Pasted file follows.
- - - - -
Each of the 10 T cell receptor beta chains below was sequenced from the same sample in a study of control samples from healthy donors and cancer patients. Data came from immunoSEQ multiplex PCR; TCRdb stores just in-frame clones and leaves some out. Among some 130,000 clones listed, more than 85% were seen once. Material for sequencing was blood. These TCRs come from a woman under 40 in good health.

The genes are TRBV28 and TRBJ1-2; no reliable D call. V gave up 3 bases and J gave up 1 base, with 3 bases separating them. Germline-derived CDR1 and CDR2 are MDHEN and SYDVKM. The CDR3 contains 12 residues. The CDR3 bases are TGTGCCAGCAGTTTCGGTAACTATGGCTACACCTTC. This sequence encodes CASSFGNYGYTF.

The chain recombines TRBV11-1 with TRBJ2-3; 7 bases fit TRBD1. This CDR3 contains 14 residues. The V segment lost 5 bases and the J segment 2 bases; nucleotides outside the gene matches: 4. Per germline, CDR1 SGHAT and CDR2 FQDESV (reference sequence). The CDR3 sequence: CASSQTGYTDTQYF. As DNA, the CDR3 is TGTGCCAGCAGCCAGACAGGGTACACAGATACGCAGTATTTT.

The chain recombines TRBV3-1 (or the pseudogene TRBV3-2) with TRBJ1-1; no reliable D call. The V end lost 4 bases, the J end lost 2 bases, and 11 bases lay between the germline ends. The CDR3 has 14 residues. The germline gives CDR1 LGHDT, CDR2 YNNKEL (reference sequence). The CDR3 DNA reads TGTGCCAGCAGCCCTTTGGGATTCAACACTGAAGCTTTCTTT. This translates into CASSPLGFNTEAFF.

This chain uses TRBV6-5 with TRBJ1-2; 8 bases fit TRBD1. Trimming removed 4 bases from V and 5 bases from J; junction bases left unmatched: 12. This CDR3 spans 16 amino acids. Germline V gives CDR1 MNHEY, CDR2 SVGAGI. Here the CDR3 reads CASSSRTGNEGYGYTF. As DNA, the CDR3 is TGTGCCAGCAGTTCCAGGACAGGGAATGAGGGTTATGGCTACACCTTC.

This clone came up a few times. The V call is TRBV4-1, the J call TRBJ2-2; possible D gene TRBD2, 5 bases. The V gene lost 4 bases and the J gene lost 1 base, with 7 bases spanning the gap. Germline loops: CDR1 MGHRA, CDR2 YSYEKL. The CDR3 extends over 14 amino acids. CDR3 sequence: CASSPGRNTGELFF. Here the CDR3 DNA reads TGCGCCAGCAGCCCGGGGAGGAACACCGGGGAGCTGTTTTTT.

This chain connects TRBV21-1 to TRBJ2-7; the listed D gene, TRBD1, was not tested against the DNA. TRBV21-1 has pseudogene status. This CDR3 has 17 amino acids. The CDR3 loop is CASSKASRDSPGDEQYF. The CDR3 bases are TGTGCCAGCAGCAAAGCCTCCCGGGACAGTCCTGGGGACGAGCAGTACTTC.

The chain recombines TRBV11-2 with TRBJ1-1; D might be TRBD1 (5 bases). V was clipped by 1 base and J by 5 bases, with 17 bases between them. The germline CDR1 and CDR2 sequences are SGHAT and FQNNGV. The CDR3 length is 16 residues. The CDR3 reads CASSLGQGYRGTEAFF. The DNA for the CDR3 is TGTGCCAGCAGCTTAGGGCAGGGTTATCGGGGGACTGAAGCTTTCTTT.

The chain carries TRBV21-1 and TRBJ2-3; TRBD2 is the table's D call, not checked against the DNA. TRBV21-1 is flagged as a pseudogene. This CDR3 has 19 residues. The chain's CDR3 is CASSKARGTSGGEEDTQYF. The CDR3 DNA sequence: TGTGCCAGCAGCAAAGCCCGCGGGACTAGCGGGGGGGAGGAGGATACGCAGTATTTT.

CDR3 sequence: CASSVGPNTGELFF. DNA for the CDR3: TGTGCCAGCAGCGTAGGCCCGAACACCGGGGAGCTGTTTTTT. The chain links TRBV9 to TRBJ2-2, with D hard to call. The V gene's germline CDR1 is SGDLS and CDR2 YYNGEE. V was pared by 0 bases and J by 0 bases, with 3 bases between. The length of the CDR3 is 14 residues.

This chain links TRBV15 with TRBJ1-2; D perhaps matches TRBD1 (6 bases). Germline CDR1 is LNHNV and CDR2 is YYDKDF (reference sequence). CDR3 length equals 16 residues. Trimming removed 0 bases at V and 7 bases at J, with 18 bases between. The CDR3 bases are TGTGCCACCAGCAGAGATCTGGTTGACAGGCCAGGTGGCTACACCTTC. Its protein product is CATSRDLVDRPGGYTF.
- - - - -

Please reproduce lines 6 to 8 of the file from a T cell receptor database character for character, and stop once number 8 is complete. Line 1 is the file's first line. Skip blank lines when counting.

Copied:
This clone came up a few times. The V call is TRBV4-1, the J call TRBJ2-2; possible D gene TRBD2, 5 bases. The V gene lost 4 bases and the J gene lost 1 base, with 7 bases spanning the gap. Germline loops: CDR1 MGHRA, CDR2 YSYEKL. The CDR3 extends over 14 amino acids. CDR3 sequence: CASSPGRNTGELFF. Here the CDR3 DNA reads TGCGCCAGCAGCCCGGGGAGGAACACCGGGGAGCTGTTTTTT.

This chain connects TRBV21-1 to TRBJ2-7; the listed D gene, TRBD1, was not tested against the DNA. TRBV21-1 has pseudogene status. This CDR3 has 17 amino acids. The CDR3 loop is CASSKASRDSPGDEQYF. The CDR3 bases are TGTGCCAGCAGCAAAGCCTCCCGGGACAGTCCTGGGGACGAGCAGTACTTC.

The chain recombines TRBV11-2 with TRBJ1-1; D might be TRBD1 (5 bases). V was clipped by 1 base and J by 5 bases, with 17 bases between them. The germline CDR1 and CDR2 sequences are SGHAT and FQNNGV. The CDR3 length is 16 residues. The CDR3 reads CASSLGQGYRGTEAFF. The DNA for the CDR3 is TGTGCCAGCAGCTTAGGGCAGGGTTATCGGGGGACTGAAGCTTTCTTT.